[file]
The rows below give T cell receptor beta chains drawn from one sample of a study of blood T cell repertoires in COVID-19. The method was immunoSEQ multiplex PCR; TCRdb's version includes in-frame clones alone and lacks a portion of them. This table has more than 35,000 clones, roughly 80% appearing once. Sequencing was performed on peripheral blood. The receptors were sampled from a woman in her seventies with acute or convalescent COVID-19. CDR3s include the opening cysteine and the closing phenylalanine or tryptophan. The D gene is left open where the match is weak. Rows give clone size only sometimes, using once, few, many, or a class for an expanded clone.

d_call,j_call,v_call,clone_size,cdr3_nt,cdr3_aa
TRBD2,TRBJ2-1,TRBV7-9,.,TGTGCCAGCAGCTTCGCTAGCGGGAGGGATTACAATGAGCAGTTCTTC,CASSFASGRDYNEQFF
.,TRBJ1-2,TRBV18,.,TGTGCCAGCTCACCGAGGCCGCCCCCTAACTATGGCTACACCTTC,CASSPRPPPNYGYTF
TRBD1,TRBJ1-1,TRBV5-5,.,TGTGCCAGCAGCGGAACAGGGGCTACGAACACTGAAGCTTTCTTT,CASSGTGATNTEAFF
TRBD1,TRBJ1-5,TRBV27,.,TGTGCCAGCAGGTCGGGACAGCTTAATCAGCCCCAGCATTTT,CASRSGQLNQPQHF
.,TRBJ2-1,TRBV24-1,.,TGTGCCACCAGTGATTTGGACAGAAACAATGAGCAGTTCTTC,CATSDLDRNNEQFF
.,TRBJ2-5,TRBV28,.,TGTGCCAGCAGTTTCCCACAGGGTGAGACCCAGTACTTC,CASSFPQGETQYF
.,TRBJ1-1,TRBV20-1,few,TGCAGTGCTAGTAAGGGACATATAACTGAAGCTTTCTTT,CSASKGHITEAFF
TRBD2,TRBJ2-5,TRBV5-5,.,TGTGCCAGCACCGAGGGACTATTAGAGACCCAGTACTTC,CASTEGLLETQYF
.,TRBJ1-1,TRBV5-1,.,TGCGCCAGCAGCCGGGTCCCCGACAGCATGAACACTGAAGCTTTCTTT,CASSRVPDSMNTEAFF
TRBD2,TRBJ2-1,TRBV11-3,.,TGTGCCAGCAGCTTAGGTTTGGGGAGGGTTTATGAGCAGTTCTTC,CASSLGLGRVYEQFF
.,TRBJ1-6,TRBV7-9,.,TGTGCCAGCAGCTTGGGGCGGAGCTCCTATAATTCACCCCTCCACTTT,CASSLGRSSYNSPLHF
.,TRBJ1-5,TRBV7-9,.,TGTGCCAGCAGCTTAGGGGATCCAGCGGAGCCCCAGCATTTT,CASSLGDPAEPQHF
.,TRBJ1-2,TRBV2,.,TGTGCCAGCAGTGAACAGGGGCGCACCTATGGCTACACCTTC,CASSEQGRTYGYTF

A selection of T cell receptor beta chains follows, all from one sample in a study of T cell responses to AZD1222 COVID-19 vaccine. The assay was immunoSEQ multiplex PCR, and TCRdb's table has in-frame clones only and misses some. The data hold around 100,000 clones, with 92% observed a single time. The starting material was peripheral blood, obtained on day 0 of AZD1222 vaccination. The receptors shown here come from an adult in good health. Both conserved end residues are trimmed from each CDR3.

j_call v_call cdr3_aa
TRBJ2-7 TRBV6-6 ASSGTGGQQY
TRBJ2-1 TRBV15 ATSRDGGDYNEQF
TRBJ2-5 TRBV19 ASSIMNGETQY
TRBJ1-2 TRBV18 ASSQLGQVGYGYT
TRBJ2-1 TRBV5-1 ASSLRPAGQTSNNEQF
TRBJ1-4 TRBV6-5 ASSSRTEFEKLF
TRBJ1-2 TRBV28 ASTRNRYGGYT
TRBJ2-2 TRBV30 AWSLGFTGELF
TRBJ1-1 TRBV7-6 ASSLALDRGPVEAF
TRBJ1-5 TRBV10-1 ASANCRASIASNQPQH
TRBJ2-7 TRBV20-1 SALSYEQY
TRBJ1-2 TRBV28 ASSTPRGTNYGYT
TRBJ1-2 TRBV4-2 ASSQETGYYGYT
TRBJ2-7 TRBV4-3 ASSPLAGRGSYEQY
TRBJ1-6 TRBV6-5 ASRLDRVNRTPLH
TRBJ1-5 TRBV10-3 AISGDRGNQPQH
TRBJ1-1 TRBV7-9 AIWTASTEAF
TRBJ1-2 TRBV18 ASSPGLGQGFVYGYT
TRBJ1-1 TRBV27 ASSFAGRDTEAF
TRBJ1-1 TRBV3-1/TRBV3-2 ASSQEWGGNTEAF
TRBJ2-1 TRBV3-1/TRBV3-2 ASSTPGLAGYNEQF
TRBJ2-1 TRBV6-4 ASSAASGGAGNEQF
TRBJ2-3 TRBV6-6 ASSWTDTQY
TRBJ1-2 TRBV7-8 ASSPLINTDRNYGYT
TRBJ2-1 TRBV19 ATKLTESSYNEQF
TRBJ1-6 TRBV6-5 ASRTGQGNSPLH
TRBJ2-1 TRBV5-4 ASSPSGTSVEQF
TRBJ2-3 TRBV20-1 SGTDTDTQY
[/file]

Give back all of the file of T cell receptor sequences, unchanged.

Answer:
The rows below give T cell receptor beta chains drawn from one sample of a study of blood T cell repertoires in COVID-19. The method was immunoSEQ multiplex PCR; TCRdb's version includes in-frame clones alone and lacks a portion of them. This table has more than 35,000 clones, roughly 80% appearing once. Sequencing was performed on peripheral blood. The receptors were sampled from a woman in her seventies with acute or convalescent COVID-19. CDR3s include the opening cysteine and the closing phenylalanine or tryptophan. The D gene is left open where the match is weak. Rows give clone size only sometimes, using once, few, many, or a class for an expanded clone.

d_call,j_call,v_call,clone_size,cdr3_nt,cdr3_aa
TRBD2,TRBJ2-1,TRBV7-9,.,TGTGCCAGCAGCTTCGCTAGCGGGAGGGATTACAATGAGCAGTTCTTC,CASSFASGRDYNEQFF
.,TRBJ1-2,TRBV18,.,TGTGCCAGCTCACCGAGGCCGCCCCCTAACTATGGCTACACCTTC,CASSPRPPPNYGYTF
TRBD1,TRBJ1-1,TRBV5-5,.,TGTGCCAGCAGCGGAACAGGGGCTACGAACACTGAAGCTTTCTTT,CASSGTGATNTEAFF
TRBD1,TRBJ1-5,TRBV27,.,TGTGCCAGCAGGTCGGGACAGCTTAATCAGCCCCAGCATTTT,CASRSGQLNQPQHF
.,TRBJ2-1,TRBV24-1,.,TGTGCCACCAGTGATTTGGACAGAAACAATGAGCAGTTCTTC,CATSDLDRNNEQFF
.,TRBJ2-5,TRBV28,.,TGTGCCAGCAGTTTCCCACAGGGTGAGACCCAGTACTTC,CASSFPQGETQYF
.,TRBJ1-1,TRBV20-1,few,TGCAGTGCTAGTAAGGGACATATAACTGAAGCTTTCTTT,CSASKGHITEAFF
TRBD2,TRBJ2-5,TRBV5-5,.,TGTGCCAGCACCGAGGGACTATTAGAGACCCAGTACTTC,CASTEGLLETQYF
.,TRBJ1-1,TRBV5-1,.,TGCGCCAGCAGCCGGGTCCCCGACAGCATGAACACTGAAGCTTTCTTT,CASSRVPDSMNTEAFF
TRBD2,TRBJ2-1,TRBV11-3,.,TGTGCCAGCAGCTTAGGTTTGGGGAGGGTTTATGAGCAGTTCTTC,CASSLGLGRVYEQFF
.,TRBJ1-6,TRBV7-9,.,TGTGCCAGCAGCTTGGGGCGGAGCTCCTATAATTCACCCCTCCACTTT,CASSLGRSSYNSPLHF
.,TRBJ1-5,TRBV7-9,.,TGTGCCAGCAGCTTAGGGGATCCAGCGGAGCCCCAGCATTTT,CASSLGDPAEPQHF
.,TRBJ1-2,TRBV2,.,TGTGCCAGCAGTGAACAGGGGCGCACCTATGGCTACACCTTC,CASSEQGRTYGYTF

A selection of T cell receptor beta chains follows, all from one sample in a study of T cell responses to AZD1222 COVID-19 vaccine. The assay was immunoSEQ multiplex PCR, and TCRdb's table has in-frame clones only and misses some. The data hold around 100,000 clones, with 92% observed a single time. The starting material was peripheral blood, obtained on day 0 of AZD1222 vaccination. The receptors shown here come from an adult in good health. Both conserved end residues are trimmed from each CDR3.

j_call v_call cdr3_aa
TRBJ2-7 TRBV6-6 ASSGTGGQQY
TRBJ2-1 TRBV15 ATSRDGGDYNEQF
TRBJ2-5 TRBV19 ASSIMNGETQY
TRBJ1-2 TRBV18 ASSQLGQVGYGYT
TRBJ2-1 TRBV5-1 ASSLRPAGQTSNNEQF
TRBJ1-4 TRBV6-5 ASSSRTEFEKLF
TRBJ1-2 TRBV28 ASTRNRYGGYT
TRBJ2-2 TRBV30 AWSLGFTGELF
TRBJ1-1 TRBV7-6 ASSLALDRGPVEAF
TRBJ1-5 TRBV10-1 ASANCRASIASNQPQH
TRBJ2-7 TRBV20-1 SALSYEQY
TRBJ1-2 TRBV28 ASSTPRGTNYGYT
TRBJ1-2 TRBV4-2 ASSQETGYYGYT
TRBJ2-7 TRBV4-3 ASSPLAGRGSYEQY
TRBJ1-6 TRBV6-5 ASRLDRVNRTPLH
TRBJ1-5 TRBV10-3 AISGDRGNQPQH
TRBJ1-1 TRBV7-9 AIWTASTEAF
TRBJ1-2 TRBV18 ASSPGLGQGFVYGYT
TRBJ1-1 TRBV27 ASSFAGRDTEAF
TRBJ1-1 TRBV3-1/TRBV3-2 ASSQEWGGNTEAF
TRBJ2-1 TRBV3-1/TRBV3-2 ASSTPGLAGYNEQF
TRBJ2-1 TRBV6-4 ASSAASGGAGNEQF
TRBJ2-3 TRBV6-6 ASSWTDTQY
TRBJ1-2 TRBV7-8 ASSPLINTDRNYGYT
TRBJ2-1 TRBV19 ATKLTESSYNEQF
TRBJ1-6 TRBV6-5 ASRTGQGNSPLH
TRBJ2-1 TRBV5-4 ASSPSGTSVEQF
TRBJ2-3 TRBV20-1 SGTDTDTQY